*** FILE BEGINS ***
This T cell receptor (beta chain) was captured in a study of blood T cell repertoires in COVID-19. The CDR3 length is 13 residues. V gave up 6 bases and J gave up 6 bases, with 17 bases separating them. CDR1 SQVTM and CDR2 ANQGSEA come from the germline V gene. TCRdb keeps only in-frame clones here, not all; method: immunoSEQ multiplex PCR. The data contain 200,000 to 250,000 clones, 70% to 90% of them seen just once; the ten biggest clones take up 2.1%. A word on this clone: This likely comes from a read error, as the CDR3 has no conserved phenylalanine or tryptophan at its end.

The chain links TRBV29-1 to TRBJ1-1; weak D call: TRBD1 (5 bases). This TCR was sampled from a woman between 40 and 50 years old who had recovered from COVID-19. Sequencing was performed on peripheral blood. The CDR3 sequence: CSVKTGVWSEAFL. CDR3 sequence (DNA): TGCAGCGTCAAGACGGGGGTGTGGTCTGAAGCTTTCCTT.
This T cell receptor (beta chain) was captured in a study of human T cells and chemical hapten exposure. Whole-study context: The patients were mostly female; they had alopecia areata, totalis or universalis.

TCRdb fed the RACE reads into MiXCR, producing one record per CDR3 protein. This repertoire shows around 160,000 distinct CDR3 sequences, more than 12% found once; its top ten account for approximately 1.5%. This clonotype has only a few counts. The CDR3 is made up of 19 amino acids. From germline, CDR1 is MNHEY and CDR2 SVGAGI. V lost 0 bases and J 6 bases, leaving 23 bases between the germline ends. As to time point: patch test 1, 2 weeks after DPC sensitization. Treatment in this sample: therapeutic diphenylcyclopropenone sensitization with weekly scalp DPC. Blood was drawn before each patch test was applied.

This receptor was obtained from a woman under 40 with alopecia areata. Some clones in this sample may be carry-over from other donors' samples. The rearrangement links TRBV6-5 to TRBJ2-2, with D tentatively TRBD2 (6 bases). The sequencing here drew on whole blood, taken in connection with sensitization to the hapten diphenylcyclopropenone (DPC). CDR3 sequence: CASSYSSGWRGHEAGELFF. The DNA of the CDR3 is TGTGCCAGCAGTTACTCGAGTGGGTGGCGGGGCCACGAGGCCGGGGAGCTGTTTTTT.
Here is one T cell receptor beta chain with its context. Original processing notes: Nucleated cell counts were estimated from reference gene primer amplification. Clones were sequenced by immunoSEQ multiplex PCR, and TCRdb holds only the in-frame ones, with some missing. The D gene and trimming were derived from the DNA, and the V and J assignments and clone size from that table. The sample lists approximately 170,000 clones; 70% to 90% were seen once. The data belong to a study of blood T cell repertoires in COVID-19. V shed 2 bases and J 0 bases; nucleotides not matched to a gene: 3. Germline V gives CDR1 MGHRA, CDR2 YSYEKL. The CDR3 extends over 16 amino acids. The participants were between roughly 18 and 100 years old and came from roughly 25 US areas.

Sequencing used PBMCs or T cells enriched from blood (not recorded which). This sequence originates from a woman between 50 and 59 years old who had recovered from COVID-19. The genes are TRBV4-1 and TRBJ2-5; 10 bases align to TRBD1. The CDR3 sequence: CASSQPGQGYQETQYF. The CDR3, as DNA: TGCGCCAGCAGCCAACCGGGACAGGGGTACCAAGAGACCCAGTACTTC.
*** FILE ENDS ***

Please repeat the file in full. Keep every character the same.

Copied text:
This T cell receptor (beta chain) was captured in a study of blood T cell repertoires in COVID-19. The CDR3 length is 13 residues. V gave up 6 bases and J gave up 6 bases, with 17 bases separating them. CDR1 SQVTM and CDR2 ANQGSEA come from the germline V gene. TCRdb keeps only in-frame clones here, not all; method: immunoSEQ multiplex PCR. The data contain 200,000 to 250,000 clones, 70% to 90% of them seen just once; the ten biggest clones take up 2.1%. A word on this clone: This likely comes from a read error, as the CDR3 has no conserved phenylalanine or tryptophan at its end.

The chain links TRBV29-1 to TRBJ1-1; weak D call: TRBD1 (5 bases). This TCR was sampled from a woman between 40 and 50 years old who had recovered from COVID-19. Sequencing was performed on peripheral blood. The CDR3 sequence: CSVKTGVWSEAFL. CDR3 sequence (DNA): TGCAGCGTCAAGACGGGGGTGTGGTCTGAAGCTTTCCTT.
This T cell receptor (beta chain) was captured in a study of human T cells and chemical hapten exposure. Whole-study context: The patients were mostly female; they had alopecia areata, totalis or universalis.

TCRdb fed the RACE reads into MiXCR, producing one record per CDR3 protein. This repertoire shows around 160,000 distinct CDR3 sequences, more than 12% found once; its top ten account for approximately 1.5%. This clonotype has only a few counts. The CDR3 is made up of 19 amino acids. From germline, CDR1 is MNHEY and CDR2 SVGAGI. V lost 0 bases and J 6 bases, leaving 23 bases between the germline ends. As to time point: patch test 1, 2 weeks after DPC sensitization. Treatment in this sample: therapeutic diphenylcyclopropenone sensitization with weekly scalp DPC. Blood was drawn before each patch test was applied.

This receptor was obtained from a woman under 40 with alopecia areata. Some clones in this sample may be carry-over from other donors' samples. The rearrangement links TRBV6-5 to TRBJ2-2, with D tentatively TRBD2 (6 bases). The sequencing here drew on whole blood, taken in connection with sensitization to the hapten diphenylcyclopropenone (DPC). CDR3 sequence: CASSYSSGWRGHEAGELFF. The DNA of the CDR3 is TGTGCCAGCAGTTACTCGAGTGGGTGGCGGGGCCACGAGGCCGGGGAGCTGTTTTTT.
Here is one T cell receptor beta chain with its context. Original processing notes: Nucleated cell counts were estimated from reference gene primer amplification. Clones were sequenced by immunoSEQ multiplex PCR, and TCRdb holds only the in-frame ones, with some missing. The D gene and trimming were derived from the DNA, and the V and J assignments and clone size from that table. The sample lists approximately 170,000 clones; 70% to 90% were seen once. The data belong to a study of blood T cell repertoires in COVID-19. V shed 2 bases and J 0 bases; nucleotides not matched to a gene: 3. Germline V gives CDR1 MGHRA, CDR2 YSYEKL. The CDR3 extends over 16 amino acids. The participants were between roughly 18 and 100 years old and came from roughly 25 US areas.

Sequencing used PBMCs or T cells enriched from blood (not recorded which). This sequence originates from a woman between 50 and 59 years old who had recovered from COVID-19. The genes are TRBV4-1 and TRBJ2-5; 10 bases align to TRBD1. The CDR3 sequence: CASSQPGQGYQETQYF. The CDR3, as DNA: TGCGCCAGCAGCCAACCGGGACAGGGGTACCAAGAGACCCAGTACTTC.